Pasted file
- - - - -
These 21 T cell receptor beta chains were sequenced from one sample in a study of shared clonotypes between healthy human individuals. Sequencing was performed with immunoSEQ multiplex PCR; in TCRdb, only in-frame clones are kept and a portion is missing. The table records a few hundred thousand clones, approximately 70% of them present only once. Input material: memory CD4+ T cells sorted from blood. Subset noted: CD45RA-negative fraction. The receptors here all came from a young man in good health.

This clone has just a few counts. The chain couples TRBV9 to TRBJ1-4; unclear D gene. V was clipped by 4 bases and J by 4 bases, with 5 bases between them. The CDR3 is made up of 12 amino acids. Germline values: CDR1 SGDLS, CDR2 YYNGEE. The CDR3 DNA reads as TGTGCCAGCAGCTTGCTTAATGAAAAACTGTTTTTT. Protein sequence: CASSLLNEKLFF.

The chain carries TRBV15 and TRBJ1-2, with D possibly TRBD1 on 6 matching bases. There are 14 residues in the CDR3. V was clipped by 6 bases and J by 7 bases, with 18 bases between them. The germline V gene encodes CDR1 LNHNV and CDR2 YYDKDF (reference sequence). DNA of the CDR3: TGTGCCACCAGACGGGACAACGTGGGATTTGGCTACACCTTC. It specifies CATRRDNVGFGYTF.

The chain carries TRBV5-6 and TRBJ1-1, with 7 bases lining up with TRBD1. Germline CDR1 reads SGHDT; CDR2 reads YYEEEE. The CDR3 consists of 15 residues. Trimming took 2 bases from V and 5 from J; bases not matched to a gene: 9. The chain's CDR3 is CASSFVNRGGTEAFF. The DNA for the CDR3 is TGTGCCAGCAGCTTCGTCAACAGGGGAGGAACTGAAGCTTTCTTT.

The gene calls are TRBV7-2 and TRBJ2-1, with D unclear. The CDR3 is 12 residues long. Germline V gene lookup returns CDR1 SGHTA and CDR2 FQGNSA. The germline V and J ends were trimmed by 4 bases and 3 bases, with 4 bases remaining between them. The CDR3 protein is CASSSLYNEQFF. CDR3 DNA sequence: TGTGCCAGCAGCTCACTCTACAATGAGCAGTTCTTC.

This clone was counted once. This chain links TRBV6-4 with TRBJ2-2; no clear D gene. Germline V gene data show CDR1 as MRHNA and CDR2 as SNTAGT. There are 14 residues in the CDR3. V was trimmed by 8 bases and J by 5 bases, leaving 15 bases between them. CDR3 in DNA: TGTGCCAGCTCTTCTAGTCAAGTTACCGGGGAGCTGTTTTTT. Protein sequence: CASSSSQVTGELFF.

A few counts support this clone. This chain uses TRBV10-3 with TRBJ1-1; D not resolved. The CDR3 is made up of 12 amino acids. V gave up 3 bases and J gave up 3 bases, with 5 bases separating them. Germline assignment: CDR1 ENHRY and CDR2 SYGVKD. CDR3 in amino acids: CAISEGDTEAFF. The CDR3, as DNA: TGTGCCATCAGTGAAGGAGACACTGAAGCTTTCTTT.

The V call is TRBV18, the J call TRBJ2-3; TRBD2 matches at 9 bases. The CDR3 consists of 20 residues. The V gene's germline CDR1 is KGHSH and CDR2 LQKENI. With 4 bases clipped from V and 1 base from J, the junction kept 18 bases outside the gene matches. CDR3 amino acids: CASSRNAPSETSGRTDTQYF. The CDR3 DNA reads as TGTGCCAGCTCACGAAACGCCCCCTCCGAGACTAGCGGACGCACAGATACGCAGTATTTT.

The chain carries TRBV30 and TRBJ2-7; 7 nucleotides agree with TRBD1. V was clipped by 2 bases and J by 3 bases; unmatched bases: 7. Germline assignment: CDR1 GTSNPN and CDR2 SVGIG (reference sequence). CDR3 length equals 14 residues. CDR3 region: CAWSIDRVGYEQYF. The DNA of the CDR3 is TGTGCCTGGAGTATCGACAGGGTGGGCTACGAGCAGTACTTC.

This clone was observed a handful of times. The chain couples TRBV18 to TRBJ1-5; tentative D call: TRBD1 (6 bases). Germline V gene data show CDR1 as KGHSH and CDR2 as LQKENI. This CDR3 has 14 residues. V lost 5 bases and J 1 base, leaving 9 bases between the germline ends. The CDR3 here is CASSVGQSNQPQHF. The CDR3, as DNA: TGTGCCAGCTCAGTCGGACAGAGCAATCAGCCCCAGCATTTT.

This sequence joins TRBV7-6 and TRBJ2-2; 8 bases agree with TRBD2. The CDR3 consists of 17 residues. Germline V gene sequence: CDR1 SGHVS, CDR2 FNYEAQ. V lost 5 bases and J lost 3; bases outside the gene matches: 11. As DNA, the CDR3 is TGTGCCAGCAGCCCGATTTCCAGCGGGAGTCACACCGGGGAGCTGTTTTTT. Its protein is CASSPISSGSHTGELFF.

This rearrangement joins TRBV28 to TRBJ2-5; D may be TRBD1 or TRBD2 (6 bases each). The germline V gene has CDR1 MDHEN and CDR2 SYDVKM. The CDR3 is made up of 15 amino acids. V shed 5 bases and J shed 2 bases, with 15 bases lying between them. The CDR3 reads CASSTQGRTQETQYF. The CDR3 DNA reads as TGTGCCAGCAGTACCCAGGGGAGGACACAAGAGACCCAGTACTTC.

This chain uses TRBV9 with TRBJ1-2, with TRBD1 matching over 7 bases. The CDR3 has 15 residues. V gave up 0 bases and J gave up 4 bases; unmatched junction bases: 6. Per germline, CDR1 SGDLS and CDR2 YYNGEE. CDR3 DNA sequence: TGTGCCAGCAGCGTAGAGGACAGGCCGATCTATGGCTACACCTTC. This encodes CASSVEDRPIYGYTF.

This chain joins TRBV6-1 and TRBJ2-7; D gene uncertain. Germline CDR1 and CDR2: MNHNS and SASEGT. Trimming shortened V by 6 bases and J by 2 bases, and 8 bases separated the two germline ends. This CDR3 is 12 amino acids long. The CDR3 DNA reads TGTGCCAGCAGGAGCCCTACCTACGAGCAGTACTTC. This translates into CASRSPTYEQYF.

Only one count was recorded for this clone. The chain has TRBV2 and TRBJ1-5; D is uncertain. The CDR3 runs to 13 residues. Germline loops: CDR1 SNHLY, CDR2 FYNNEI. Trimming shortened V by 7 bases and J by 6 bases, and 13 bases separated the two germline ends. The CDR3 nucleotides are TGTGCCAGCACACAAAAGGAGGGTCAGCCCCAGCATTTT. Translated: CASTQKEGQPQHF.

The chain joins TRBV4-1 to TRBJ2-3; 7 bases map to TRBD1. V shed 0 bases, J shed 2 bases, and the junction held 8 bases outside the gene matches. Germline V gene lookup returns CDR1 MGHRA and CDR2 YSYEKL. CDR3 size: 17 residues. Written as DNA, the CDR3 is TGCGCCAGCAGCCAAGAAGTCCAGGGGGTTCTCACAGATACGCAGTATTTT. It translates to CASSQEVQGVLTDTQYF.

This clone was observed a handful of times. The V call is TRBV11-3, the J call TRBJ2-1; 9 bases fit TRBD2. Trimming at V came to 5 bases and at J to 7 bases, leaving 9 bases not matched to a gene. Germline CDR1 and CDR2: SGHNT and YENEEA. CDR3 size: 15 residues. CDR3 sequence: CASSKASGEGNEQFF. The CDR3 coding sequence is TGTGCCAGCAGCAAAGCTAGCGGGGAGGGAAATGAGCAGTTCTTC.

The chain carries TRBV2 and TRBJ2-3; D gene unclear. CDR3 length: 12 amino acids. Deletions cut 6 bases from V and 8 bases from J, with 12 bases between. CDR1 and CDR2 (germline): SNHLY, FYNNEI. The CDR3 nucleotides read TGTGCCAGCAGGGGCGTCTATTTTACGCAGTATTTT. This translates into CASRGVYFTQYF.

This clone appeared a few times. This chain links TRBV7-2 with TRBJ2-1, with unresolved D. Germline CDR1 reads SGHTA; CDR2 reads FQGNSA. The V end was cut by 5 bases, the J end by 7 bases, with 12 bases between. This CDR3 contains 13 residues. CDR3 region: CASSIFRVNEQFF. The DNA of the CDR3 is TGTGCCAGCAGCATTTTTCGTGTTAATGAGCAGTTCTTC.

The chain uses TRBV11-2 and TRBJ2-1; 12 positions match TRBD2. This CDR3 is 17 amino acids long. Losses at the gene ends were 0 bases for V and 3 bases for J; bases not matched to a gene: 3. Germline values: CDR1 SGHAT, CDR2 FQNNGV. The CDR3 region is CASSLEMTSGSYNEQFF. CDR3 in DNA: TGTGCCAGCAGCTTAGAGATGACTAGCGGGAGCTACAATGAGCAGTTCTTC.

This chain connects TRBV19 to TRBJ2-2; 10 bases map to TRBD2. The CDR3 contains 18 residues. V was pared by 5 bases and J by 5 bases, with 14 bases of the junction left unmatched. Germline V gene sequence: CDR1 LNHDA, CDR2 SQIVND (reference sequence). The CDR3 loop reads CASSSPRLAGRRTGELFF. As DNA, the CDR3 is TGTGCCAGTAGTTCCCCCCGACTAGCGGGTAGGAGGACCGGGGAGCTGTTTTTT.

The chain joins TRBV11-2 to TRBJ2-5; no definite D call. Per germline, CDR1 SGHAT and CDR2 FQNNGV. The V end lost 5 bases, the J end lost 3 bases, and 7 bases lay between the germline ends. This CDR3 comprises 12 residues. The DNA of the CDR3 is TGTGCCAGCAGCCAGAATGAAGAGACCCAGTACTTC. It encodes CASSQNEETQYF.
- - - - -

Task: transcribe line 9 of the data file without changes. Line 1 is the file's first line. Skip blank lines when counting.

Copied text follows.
The chain carries TRBV30 and TRBJ2-7; 7 nucleotides agree with TRBD1. V was clipped by 2 bases and J by 3 bases; unmatched bases: 7. Germline assignment: CDR1 GTSNPN and CDR2 SVGIG (reference sequence). CDR3 length equals 14 residues. CDR3 region: CAWSIDRVGYEQYF. The DNA of the CDR3 is TGTGCCTGGAGTATCGACAGGGTGGGCTACGAGCAGTACTTC.